Exquisite Quills Yahoo Group

Free to join in each week
Wash Line Monday ~ share your descriptions of clothing in your novel.
Tickle Us Tuesday ~ Share fun and funny snippets from your novel.
First Kiss Wednesday ~ share your best 300 word kiss.

Set the Scene in Six~ share your backdrop or lead-up on Sundays.

Book a spot
The Genesis of a Book ~ share the spark that ignited your novel.
Author Interviews ~
We’re booking late spring now.


all7books-smallLove Waits in Unexpected Places – Scorching Samplings of Unusual Love Stories

Sample my love stories for free!


Coming soon~



About ~RoseAnderson

Rose Anderson is an award-winning author and dilettante who loves great conversation and delights in discovering interesting things to weave into stories. Rose also writes under the pen name Madeline Archer.
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7 Responses to I have loved the stars too fondly to be fearful of the night

  1. melissakeir says:

    I love the horoscope. There was a machine that came out in the early 80’s that allowed you to do a detailed horoscope. I still have it and love to pull it out just for fun!

  2. That quote of Sarah Williams has always been one of my favorites. When we observe the vastness of goddess and god cycles, our lives seem like a nano-second in time. Historically there always seems to be a struggle for superiority over another, and the need to exterminate the previous gods or goddesses…. Someday we will all live in harmony and respect for each others choices. Astrology is a unifying science.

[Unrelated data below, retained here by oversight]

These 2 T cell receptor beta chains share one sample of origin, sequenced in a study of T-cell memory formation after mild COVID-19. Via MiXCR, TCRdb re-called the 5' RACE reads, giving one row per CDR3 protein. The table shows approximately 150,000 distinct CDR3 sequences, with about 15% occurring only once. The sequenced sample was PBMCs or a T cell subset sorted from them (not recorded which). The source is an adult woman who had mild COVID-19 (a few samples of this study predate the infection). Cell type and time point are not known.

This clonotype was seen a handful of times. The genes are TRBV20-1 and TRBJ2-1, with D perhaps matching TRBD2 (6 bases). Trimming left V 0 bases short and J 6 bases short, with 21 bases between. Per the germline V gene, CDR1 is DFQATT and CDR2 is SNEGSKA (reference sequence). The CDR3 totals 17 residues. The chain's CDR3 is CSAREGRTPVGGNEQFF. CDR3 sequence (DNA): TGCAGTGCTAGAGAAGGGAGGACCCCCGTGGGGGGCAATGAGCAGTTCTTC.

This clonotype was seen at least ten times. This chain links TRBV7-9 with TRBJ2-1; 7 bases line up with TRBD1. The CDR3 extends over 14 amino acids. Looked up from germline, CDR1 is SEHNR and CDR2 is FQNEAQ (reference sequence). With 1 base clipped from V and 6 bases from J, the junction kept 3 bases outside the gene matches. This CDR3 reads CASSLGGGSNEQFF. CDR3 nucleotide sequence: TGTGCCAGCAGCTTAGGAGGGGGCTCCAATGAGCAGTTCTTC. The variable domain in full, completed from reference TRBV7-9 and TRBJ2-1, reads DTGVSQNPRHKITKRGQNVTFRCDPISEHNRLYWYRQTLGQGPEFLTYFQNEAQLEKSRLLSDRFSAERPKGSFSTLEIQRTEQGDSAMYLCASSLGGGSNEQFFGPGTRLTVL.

What is the Aries task in the Labors of Months?

    Benjamin Franklin used astrology for many things, including weather forecasting.

    • I believe that. I’m banking on solar paint and carbon tubes to be the great equalizer. Both exists now..now it’s all about how do they make it accessible. You get those two things down for clean power and electricity and the greed starts to fall by the wayside.

      April was a toss up between picking flowers and planting.

      Franklin was amazing with the stuff he came up with.

  3. mikey2ct says:

    Rose…as usual, your posts are so informative.

  4. Ray G says:

    The video was interesting, informative and thought provoking. Mention of Karl Jung’s interested in synchronicity, Trish Macregor’s Synchronicity blog, her interest in astrology and her making a naal chart for my great granddaughter were brought into out of subconsciusness by the video.

    When I saw and heard about the oysters I had a thought about the influence of the stars on each of us as the influence of stellar and planetary movements as affecting the movement of the universe within each atom in our cells. I saw in my mind the movie I saw in an intro to physical science. The movie started with atoms, visible structures, earth, the solar system and expanding to the universe at a dizzying pace as if watching a blizzard through a windshield. As the movie wound down from cosmic to microscopic.